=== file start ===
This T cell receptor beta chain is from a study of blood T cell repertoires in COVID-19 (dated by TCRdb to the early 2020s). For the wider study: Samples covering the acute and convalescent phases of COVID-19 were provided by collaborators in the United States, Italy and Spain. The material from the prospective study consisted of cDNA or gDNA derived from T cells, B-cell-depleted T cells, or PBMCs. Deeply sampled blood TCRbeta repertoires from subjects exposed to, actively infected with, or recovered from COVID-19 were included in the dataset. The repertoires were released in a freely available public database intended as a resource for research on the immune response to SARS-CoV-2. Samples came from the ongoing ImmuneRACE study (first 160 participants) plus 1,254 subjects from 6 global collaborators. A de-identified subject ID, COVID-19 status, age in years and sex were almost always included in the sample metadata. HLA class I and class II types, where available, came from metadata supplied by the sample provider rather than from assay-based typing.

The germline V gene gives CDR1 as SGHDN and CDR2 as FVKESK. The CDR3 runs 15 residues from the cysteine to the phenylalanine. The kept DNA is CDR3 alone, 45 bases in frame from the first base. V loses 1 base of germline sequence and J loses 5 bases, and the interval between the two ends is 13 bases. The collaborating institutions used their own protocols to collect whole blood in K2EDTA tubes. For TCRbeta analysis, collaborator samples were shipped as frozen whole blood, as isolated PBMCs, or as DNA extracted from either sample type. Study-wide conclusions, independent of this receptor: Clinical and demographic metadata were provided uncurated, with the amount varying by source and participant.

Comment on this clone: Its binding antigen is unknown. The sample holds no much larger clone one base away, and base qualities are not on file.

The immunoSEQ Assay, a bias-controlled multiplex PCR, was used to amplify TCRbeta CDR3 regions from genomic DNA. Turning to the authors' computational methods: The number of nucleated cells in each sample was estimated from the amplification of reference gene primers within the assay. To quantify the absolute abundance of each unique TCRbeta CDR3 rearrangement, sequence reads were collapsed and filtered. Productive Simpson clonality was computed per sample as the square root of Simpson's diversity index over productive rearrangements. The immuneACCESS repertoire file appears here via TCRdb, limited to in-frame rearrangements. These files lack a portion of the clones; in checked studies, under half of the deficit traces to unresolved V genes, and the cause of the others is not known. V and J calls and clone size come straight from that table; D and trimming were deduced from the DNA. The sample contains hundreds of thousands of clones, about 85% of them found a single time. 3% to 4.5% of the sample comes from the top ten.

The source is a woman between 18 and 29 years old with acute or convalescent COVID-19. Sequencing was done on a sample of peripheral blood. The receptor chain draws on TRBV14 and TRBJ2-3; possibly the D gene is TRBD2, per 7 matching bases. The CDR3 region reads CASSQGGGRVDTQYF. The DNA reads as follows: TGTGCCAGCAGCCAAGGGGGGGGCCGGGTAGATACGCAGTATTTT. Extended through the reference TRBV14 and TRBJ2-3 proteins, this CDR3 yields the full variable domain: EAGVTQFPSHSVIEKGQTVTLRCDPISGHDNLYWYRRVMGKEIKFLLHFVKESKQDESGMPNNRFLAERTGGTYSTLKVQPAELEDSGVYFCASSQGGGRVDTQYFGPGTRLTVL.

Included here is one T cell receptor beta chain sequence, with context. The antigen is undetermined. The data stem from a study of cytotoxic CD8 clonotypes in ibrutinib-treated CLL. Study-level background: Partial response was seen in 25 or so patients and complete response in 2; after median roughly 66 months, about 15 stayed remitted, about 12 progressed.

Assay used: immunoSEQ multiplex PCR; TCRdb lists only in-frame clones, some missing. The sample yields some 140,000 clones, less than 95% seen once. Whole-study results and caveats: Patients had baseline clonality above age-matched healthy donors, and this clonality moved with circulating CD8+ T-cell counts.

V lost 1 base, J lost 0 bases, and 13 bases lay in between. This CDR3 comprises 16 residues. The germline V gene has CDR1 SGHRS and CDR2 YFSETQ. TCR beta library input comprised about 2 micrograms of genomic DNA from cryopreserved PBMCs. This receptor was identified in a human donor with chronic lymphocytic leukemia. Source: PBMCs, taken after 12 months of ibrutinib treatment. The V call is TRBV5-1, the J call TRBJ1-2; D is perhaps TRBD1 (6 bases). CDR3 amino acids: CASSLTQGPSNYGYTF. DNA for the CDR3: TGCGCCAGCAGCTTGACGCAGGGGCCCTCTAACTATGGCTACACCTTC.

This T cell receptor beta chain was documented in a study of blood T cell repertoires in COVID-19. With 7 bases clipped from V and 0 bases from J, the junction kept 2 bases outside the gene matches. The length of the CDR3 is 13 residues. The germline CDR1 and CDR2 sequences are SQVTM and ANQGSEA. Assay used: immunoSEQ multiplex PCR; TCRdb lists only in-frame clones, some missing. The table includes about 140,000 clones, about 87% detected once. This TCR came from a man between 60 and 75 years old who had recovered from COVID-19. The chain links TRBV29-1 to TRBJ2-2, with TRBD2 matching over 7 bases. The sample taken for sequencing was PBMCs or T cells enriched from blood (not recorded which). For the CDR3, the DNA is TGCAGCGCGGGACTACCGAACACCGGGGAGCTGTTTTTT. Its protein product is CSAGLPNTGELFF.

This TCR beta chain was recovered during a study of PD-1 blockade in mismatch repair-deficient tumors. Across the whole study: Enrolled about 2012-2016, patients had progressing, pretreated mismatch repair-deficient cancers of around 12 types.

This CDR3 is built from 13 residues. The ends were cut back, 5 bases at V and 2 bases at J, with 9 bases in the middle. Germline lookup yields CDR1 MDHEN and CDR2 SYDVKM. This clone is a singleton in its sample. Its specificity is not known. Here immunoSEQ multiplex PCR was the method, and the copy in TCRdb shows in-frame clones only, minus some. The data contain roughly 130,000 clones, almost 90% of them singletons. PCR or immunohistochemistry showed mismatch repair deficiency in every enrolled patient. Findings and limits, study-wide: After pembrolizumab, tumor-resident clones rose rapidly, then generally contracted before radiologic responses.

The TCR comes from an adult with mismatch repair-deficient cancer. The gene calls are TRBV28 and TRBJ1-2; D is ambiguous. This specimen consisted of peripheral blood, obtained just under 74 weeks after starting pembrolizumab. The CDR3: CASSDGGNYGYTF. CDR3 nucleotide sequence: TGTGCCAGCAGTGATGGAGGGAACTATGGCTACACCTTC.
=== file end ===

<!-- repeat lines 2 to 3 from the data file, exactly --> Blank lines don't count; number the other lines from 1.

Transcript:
The germline V gene gives CDR1 as SGHDN and CDR2 as FVKESK. The CDR3 runs 15 residues from the cysteine to the phenylalanine. The kept DNA is CDR3 alone, 45 bases in frame from the first base. V loses 1 base of germline sequence and J loses 5 bases, and the interval between the two ends is 13 bases. The collaborating institutions used their own protocols to collect whole blood in K2EDTA tubes. For TCRbeta analysis, collaborator samples were shipped as frozen whole blood, as isolated PBMCs, or as DNA extracted from either sample type. Study-wide conclusions, independent of this receptor: Clinical and demographic metadata were provided uncurated, with the amount varying by source and participant.

Comment on this clone: Its binding antigen is unknown. The sample holds no much larger clone one base away, and base qualities are not on file.